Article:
Finding a proper piece of carpet to do the patch with:
Most of the time there are some scraps left over from the original installation. These leftover scraps are the best place to start looking for a suitable patch. Always save the scraps when you have new carpet installed
The next best place to find a suitable piece of carpet to do your carpet patch is in a closet. Often we will remove a piece of carpet from a closet to do the patch with and replace the closet carpet with something that the customer found at a carpet store.
Sometimes we don’t put anything back into the closet and just leave a bare spot. It’s not pretty but at least it’s in the closet where nobody will see it. (and it will probably be covered with shoe boxes anyhow.)
Very often the customer thinks that they can find an exact match at the carpet store. The chances of finding a match are not good. Even if you do find something that is supposed to be the same exact carpet, it’s likely that the dye lot will have changed ever so slightly.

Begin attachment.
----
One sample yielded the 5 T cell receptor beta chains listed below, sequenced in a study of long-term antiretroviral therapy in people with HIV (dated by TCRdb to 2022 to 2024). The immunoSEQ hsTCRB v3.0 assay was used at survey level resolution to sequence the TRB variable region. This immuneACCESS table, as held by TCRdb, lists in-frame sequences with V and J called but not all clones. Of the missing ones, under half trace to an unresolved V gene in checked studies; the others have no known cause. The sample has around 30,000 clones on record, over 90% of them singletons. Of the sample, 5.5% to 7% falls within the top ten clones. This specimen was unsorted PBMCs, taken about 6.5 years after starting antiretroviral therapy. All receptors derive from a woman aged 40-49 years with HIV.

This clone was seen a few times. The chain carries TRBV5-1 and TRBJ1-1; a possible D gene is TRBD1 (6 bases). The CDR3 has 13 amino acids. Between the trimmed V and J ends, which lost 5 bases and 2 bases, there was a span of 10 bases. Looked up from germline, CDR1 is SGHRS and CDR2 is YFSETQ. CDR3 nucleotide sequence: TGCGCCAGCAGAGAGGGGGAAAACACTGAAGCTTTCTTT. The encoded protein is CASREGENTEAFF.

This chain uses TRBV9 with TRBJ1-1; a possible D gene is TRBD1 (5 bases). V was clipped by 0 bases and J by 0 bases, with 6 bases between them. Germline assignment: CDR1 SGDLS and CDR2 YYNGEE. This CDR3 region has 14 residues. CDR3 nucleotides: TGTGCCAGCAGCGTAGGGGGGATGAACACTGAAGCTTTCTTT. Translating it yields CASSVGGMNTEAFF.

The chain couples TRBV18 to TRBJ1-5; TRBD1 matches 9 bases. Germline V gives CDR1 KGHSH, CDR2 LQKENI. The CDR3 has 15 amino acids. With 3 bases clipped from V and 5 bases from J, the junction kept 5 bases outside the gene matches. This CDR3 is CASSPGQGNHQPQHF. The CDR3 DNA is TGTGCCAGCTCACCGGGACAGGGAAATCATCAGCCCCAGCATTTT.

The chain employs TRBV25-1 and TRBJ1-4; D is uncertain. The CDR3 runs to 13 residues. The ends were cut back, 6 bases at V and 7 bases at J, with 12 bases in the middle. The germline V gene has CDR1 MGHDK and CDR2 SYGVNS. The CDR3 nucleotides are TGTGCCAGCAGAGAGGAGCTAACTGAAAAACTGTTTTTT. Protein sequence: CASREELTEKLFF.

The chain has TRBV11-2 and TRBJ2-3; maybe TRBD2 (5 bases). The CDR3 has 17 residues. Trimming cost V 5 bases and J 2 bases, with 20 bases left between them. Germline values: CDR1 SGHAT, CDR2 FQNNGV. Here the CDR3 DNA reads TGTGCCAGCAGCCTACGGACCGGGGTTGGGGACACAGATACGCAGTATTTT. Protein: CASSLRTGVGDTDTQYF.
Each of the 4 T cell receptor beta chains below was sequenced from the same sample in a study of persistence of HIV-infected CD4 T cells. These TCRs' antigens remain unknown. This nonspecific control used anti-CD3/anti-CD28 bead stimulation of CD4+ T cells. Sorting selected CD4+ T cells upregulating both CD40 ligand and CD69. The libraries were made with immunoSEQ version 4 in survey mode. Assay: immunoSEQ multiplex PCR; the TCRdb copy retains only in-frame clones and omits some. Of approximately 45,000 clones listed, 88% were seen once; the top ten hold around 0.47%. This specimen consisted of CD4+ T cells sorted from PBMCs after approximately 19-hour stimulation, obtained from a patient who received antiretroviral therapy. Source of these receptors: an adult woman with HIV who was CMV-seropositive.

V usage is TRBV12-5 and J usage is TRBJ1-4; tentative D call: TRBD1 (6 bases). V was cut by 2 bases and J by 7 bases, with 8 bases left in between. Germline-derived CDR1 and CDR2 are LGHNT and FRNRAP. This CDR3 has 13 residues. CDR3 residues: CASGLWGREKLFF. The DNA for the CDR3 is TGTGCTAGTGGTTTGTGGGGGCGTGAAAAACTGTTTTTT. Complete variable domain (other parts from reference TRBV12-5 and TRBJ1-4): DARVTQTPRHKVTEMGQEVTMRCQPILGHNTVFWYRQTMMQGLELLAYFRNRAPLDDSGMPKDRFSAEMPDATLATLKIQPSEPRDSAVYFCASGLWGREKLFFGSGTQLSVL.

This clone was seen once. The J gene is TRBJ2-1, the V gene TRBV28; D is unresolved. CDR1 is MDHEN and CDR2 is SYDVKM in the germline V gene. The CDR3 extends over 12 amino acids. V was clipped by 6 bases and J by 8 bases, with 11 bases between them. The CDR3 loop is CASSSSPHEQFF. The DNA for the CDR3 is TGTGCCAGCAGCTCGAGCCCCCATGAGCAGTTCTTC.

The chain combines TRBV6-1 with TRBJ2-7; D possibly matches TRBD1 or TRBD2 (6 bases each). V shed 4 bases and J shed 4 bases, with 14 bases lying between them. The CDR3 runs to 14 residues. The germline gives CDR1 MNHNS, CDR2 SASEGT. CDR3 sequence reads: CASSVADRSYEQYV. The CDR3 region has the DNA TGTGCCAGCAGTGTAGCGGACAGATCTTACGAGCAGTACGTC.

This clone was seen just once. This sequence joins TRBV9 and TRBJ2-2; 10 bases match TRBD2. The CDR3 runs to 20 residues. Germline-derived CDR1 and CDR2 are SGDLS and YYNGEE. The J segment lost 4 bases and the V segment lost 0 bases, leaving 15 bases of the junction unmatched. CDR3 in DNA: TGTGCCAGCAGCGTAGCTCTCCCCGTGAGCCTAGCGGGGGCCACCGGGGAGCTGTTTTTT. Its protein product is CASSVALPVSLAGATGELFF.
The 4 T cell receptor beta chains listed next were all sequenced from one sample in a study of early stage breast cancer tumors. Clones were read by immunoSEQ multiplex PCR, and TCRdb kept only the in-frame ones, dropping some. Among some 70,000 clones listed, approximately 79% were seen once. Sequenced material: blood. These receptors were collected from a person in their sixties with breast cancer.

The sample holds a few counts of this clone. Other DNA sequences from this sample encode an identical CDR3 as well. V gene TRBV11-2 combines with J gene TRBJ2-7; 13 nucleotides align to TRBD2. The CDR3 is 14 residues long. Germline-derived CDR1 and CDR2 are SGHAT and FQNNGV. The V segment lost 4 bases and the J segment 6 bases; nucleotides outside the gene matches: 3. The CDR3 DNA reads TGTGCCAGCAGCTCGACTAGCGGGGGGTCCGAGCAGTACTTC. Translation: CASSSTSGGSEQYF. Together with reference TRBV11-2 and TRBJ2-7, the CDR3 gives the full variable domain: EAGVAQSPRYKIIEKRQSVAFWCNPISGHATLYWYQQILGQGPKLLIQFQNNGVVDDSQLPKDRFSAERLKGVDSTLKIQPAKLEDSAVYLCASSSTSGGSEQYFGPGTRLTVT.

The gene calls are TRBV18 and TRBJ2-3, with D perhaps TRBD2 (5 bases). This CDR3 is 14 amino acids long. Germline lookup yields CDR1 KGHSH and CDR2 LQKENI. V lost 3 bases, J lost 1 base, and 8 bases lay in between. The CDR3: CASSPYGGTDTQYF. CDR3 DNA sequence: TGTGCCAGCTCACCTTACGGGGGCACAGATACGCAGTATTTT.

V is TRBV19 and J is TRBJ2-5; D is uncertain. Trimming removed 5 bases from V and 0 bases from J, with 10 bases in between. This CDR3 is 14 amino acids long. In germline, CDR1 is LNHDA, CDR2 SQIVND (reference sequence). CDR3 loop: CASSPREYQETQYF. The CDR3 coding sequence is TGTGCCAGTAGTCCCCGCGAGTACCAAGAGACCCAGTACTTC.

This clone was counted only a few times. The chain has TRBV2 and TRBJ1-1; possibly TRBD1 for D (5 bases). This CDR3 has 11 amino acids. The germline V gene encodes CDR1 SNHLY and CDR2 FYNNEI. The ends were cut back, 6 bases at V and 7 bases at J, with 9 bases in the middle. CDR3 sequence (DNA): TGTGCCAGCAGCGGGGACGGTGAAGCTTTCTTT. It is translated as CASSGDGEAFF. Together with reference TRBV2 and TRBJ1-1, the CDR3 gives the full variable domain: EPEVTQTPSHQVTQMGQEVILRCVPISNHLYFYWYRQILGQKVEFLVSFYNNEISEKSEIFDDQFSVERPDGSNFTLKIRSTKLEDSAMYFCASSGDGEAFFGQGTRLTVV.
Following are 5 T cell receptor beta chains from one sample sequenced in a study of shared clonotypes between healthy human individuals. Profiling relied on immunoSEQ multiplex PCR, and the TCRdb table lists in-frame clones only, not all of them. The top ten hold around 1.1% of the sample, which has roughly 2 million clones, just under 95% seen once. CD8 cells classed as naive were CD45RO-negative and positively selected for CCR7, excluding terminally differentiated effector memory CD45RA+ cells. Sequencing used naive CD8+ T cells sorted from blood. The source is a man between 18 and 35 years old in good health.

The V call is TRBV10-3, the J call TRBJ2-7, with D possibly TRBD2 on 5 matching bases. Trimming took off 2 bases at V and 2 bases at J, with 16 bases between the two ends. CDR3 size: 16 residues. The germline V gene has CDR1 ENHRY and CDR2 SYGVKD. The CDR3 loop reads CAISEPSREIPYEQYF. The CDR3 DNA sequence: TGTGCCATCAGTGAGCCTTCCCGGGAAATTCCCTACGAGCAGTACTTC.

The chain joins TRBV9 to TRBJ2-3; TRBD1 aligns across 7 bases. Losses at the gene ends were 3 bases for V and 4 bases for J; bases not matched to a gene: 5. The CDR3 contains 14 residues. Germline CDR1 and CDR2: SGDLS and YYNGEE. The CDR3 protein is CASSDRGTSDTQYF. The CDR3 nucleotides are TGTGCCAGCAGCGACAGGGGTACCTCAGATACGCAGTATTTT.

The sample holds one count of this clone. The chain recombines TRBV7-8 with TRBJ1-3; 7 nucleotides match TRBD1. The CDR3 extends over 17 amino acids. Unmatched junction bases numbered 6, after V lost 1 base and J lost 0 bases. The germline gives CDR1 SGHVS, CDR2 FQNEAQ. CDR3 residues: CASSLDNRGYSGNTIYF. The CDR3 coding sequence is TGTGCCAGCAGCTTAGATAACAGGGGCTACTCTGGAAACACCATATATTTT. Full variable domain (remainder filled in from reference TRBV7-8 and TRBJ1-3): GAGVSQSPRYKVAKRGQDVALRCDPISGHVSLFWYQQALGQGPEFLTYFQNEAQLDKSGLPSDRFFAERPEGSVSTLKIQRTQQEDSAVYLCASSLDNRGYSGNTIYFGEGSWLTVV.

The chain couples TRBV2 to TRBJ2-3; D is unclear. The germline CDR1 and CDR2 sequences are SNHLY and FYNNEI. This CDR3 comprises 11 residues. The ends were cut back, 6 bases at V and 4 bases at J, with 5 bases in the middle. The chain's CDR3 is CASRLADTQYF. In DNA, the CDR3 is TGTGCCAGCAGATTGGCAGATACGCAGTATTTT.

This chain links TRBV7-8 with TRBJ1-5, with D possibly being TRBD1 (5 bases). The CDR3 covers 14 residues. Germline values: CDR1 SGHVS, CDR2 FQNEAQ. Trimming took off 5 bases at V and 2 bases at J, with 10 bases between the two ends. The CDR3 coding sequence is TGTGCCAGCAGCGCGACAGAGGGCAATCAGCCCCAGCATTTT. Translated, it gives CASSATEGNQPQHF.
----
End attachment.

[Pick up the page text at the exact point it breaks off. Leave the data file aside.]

If the stairway or hallway carpet has worn out but all the other carpet in the house still looks good, you may want to pull the carpet out of one bedroom to use to replace the worn out areas.
By using this strategy you can save a lot of money because now you only need to buy new carpet for one room. The carpet in the hallway or the carpet on the stairs will still match the carpet in the living room.
How to patch carpet: An oversimplified step – by – step tutorial… By the way, don’t do this if you want it to look great.
If you want your carpet patch to look really great, call me to do it for you at 800-656-9862
Start by taking out the bad carpet. You can use a straight edge, a row finder and a slotted blade knife. Some people use an ice pick or a Phillips screwdriver instead of the row finder. Put the straight edge on the carpet with the groove side laying face down.